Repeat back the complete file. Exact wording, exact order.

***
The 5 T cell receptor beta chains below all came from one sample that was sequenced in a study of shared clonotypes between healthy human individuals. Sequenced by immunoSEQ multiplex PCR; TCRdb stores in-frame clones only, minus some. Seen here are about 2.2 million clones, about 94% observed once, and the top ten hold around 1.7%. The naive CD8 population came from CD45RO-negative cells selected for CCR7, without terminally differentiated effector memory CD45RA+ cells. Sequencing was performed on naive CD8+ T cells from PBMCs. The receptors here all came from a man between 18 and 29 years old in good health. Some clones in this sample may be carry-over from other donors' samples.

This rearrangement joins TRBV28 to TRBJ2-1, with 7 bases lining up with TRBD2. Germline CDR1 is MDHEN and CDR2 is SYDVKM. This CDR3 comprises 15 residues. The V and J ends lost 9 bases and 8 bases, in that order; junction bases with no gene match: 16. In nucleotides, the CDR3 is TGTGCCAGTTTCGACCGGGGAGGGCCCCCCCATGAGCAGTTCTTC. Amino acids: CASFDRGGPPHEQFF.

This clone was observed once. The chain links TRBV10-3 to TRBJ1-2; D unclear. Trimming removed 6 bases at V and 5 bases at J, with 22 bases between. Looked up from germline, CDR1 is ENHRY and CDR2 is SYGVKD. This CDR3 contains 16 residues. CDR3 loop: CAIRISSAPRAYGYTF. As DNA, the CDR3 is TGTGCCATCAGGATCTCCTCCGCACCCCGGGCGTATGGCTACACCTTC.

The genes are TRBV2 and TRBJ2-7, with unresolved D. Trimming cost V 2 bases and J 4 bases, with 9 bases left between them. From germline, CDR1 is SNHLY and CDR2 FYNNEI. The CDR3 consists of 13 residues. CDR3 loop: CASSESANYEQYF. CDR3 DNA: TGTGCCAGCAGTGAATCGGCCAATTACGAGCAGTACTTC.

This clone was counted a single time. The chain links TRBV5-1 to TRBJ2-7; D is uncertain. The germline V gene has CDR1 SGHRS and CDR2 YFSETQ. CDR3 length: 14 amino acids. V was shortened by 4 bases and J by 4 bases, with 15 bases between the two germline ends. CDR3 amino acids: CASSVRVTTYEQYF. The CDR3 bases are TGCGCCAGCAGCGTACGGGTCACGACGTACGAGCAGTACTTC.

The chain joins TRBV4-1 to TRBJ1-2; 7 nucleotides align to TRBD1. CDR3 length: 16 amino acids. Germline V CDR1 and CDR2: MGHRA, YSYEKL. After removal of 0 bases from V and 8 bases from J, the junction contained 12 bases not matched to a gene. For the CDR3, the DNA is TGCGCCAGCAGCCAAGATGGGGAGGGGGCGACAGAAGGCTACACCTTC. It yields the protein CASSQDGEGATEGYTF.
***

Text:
The 5 T cell receptor beta chains below all came from one sample that was sequenced in a study of shared clonotypes between healthy human individuals. Sequenced by immunoSEQ multiplex PCR; TCRdb stores in-frame clones only, minus some. Seen here are about 2.2 million clones, about 94% observed once, and the top ten hold around 1.7%. The naive CD8 population came from CD45RO-negative cells selected for CCR7, without terminally differentiated effector memory CD45RA+ cells. Sequencing was performed on naive CD8+ T cells from PBMCs. The receptors here all came from a man between 18 and 29 years old in good health. Some clones in this sample may be carry-over from other donors' samples.

This rearrangement joins TRBV28 to TRBJ2-1, with 7 bases lining up with TRBD2. Germline CDR1 is MDHEN and CDR2 is SYDVKM. This CDR3 comprises 15 residues. The V and J ends lost 9 bases and 8 bases, in that order; junction bases with no gene match: 16. In nucleotides, the CDR3 is TGTGCCAGTTTCGACCGGGGAGGGCCCCCCCATGAGCAGTTCTTC. Amino acids: CASFDRGGPPHEQFF.

This clone was observed once. The chain links TRBV10-3 to TRBJ1-2; D unclear. Trimming removed 6 bases at V and 5 bases at J, with 22 bases between. Looked up from germline, CDR1 is ENHRY and CDR2 is SYGVKD. This CDR3 contains 16 residues. CDR3 loop: CAIRISSAPRAYGYTF. As DNA, the CDR3 is TGTGCCATCAGGATCTCCTCCGCACCCCGGGCGTATGGCTACACCTTC.

The genes are TRBV2 and TRBJ2-7, with unresolved D. Trimming cost V 2 bases and J 4 bases, with 9 bases left between them. From germline, CDR1 is SNHLY and CDR2 FYNNEI. The CDR3 consists of 13 residues. CDR3 loop: CASSESANYEQYF. CDR3 DNA: TGTGCCAGCAGTGAATCGGCCAATTACGAGCAGTACTTC.

This clone was counted a single time. The chain links TRBV5-1 to TRBJ2-7; D is uncertain. The germline V gene has CDR1 SGHRS and CDR2 YFSETQ. CDR3 length: 14 amino acids. V was shortened by 4 bases and J by 4 bases, with 15 bases between the two germline ends. CDR3 amino acids: CASSVRVTTYEQYF. The CDR3 bases are TGCGCCAGCAGCGTACGGGTCACGACGTACGAGCAGTACTTC.

The chain joins TRBV4-1 to TRBJ1-2; 7 nucleotides align to TRBD1. CDR3 length: 16 amino acids. Germline V CDR1 and CDR2: MGHRA, YSYEKL. After removal of 0 bases from V and 8 bases from J, the junction contained 12 bases not matched to a gene. For the CDR3, the DNA is TGCGCCAGCAGCCAAGATGGGGAGGGGGCGACAGAAGGCTACACCTTC. It yields the protein CASSQDGEGATEGYTF.